In McDonald v. Chicago, and Nordyke v. King (recently decided in the 9th Circuit), one of the factors to consider in judging the constitutionality of a law restricting Second Amendment rights is social cost. In other words, if a society is dangerous, then Second Amendment rights can be restricted.
Let’s walk through this. The Court today orders 46,000 dangerous prisoners be released into society. Let’s assume this results in an increase in violent crimes, as Justice Alito suggests (I think his causation/correlation analysis is flawed, but let’s put that aside for now). Society becomes more danger, with all these violent criminals running amok. Prisons, unable to house new prisoners, decrease the feasible number of prosecutions. Statistics are generated that show a steep increase in crime. Based on these findings, the state enacts new restrictive gun control laws to reduce violence.
So, the next time a Second Amendment reaches a court in California, or elsewhere, the Court relies on these new statistics to show that society is dangerous, and the restriction on the right to keep and bear arms is upheld. Meanwhile, law abiding citizens who seek to defend themselves from this gaggle of convicts who are now free will not be able to. Irony much?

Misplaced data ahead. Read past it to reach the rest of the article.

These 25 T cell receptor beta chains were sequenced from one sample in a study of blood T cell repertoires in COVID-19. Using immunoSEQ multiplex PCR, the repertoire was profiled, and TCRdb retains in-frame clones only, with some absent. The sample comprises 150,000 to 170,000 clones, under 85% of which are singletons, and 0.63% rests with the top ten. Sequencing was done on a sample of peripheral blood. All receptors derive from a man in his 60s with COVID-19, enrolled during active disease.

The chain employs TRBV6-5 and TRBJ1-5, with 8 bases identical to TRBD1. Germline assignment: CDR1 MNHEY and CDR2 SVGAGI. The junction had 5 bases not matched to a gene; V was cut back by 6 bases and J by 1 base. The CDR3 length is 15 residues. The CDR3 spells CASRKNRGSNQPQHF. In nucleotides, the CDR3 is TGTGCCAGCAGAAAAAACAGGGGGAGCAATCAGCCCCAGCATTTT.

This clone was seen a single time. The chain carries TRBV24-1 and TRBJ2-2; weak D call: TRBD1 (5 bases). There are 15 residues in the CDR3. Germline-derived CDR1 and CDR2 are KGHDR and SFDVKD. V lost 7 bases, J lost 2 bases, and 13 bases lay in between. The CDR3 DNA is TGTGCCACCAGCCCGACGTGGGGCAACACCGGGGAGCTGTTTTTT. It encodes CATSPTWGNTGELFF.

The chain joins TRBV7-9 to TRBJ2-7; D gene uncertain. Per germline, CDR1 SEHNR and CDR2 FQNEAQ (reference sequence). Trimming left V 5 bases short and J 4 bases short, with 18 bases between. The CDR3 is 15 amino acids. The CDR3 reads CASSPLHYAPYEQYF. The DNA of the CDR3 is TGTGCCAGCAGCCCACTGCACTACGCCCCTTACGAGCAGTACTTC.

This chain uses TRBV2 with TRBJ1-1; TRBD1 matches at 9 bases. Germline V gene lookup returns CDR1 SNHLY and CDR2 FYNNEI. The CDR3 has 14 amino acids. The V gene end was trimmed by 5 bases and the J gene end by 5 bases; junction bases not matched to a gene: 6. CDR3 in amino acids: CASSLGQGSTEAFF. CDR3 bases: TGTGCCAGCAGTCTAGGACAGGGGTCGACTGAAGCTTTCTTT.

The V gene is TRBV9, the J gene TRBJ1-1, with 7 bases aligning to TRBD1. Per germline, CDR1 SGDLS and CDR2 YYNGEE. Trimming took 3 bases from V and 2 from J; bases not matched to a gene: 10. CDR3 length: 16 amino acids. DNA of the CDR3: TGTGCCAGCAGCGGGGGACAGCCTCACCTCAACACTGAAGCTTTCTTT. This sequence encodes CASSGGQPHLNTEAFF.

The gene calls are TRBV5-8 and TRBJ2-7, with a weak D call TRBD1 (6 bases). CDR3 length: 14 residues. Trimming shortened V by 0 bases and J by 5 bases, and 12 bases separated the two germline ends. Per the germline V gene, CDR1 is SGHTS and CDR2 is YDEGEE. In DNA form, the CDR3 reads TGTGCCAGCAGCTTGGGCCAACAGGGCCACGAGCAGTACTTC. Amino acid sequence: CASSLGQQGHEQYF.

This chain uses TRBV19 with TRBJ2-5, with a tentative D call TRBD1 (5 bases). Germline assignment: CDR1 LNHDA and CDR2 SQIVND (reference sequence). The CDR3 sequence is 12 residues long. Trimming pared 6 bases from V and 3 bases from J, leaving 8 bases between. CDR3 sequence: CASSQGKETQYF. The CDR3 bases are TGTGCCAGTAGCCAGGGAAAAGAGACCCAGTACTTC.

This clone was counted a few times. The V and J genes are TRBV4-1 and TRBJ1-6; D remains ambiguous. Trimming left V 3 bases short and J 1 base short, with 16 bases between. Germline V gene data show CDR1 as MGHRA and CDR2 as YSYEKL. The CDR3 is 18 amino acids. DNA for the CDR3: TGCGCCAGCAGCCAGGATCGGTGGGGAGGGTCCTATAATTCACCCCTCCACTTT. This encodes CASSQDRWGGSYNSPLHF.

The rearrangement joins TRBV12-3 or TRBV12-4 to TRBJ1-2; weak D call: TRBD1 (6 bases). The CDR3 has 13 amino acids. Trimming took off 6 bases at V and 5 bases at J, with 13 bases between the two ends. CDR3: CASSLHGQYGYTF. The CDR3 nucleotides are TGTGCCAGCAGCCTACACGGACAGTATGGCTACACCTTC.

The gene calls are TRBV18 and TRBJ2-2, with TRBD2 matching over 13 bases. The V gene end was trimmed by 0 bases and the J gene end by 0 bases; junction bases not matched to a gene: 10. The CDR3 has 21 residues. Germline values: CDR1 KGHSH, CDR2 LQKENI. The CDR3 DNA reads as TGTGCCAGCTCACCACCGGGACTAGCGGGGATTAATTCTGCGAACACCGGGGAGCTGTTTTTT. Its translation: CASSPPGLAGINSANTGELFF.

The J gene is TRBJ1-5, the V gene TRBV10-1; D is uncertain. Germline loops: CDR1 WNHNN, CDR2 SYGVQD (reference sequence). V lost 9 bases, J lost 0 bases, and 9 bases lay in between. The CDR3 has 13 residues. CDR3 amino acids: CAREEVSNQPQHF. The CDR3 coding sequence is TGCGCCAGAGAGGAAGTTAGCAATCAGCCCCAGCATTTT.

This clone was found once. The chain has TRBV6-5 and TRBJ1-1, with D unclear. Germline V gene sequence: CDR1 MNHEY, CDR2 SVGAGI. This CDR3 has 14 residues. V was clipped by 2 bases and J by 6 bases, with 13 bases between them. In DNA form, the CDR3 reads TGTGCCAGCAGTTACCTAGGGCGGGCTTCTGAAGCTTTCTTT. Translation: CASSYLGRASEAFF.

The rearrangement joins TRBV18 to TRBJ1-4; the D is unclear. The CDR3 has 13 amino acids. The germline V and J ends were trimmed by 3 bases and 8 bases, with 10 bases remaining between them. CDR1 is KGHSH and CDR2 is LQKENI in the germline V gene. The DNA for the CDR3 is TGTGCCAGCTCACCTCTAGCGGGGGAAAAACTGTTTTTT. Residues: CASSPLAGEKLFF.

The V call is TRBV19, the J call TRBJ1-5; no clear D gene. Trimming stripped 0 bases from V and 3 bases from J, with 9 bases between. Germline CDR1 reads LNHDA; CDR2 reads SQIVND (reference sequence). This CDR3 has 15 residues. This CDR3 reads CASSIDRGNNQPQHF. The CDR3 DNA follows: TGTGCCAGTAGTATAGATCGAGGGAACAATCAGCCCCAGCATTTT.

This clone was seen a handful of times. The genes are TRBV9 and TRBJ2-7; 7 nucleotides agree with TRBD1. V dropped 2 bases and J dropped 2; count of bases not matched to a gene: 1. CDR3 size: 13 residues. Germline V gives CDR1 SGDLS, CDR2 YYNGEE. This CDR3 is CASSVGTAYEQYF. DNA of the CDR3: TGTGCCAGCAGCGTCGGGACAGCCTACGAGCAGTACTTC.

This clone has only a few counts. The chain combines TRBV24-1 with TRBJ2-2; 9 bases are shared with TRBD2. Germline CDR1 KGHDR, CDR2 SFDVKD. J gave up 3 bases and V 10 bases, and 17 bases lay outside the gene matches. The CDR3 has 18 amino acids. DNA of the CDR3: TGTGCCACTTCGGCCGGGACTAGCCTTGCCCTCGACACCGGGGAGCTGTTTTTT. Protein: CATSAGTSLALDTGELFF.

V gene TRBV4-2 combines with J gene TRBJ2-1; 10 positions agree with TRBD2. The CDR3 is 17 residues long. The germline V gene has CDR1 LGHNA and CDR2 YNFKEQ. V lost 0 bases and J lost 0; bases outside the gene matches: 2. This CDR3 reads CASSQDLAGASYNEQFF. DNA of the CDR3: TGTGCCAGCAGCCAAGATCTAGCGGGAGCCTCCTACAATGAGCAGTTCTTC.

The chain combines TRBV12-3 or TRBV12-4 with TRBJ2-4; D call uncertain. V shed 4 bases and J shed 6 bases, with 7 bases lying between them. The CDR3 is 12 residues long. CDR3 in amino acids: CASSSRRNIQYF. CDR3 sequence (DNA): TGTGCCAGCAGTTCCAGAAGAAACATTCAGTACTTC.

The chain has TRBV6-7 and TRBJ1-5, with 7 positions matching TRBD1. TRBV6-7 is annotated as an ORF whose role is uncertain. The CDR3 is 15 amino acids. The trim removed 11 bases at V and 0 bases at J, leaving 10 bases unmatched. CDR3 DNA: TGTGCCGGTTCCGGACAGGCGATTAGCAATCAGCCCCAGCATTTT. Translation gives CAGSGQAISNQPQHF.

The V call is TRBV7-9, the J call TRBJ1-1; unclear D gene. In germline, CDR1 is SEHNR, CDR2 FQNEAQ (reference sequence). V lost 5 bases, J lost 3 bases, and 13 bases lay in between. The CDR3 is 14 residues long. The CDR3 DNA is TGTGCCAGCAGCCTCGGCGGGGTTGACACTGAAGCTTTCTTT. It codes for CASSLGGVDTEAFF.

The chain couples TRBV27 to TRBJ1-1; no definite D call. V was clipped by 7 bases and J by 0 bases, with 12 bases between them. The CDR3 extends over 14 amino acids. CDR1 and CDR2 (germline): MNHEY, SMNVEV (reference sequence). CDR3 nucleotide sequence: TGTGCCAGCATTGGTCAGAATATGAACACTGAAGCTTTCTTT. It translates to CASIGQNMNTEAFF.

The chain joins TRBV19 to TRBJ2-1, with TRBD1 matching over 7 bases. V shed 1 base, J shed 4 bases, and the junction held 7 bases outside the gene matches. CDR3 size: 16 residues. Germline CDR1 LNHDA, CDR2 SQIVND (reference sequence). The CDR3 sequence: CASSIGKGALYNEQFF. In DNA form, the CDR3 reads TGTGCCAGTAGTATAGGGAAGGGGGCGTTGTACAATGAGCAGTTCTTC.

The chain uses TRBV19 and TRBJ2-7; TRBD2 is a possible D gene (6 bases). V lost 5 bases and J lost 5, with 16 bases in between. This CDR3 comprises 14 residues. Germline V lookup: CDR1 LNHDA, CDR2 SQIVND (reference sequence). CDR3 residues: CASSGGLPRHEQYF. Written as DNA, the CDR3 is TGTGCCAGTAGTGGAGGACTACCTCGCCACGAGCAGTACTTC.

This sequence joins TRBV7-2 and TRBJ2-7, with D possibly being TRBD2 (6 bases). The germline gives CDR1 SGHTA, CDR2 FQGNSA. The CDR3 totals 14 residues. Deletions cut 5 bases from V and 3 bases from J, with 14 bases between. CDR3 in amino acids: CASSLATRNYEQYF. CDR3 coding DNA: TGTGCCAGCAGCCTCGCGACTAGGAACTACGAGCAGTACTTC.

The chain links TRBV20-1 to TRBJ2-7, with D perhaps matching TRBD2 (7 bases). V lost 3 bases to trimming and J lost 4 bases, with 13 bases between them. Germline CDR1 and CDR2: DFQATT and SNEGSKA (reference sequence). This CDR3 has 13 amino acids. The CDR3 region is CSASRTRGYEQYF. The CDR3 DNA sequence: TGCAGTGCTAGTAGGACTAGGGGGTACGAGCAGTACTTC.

In this sense, Brown v. Plata creates an interesting liberty/statism feedback loop. Increasing liberty for the prisoners–they get out–may ultimately decrease the liberty of non-dangerous people–who will be denied Second Amendment rights. Favor “liberal” rights–prisoner rights–and punish classical “liberal” rights–the right to keep and bear arms.
Very crafty active liberty.
This is why I seek to bifurcate constitutional liberty jurisprudence based on the actor’s propensity for violence. Here we see, perhaps, that those who pose a danger to others receive a presumption of liberty, and those who pose no threat to others, receive a mere presumption of constitutionality.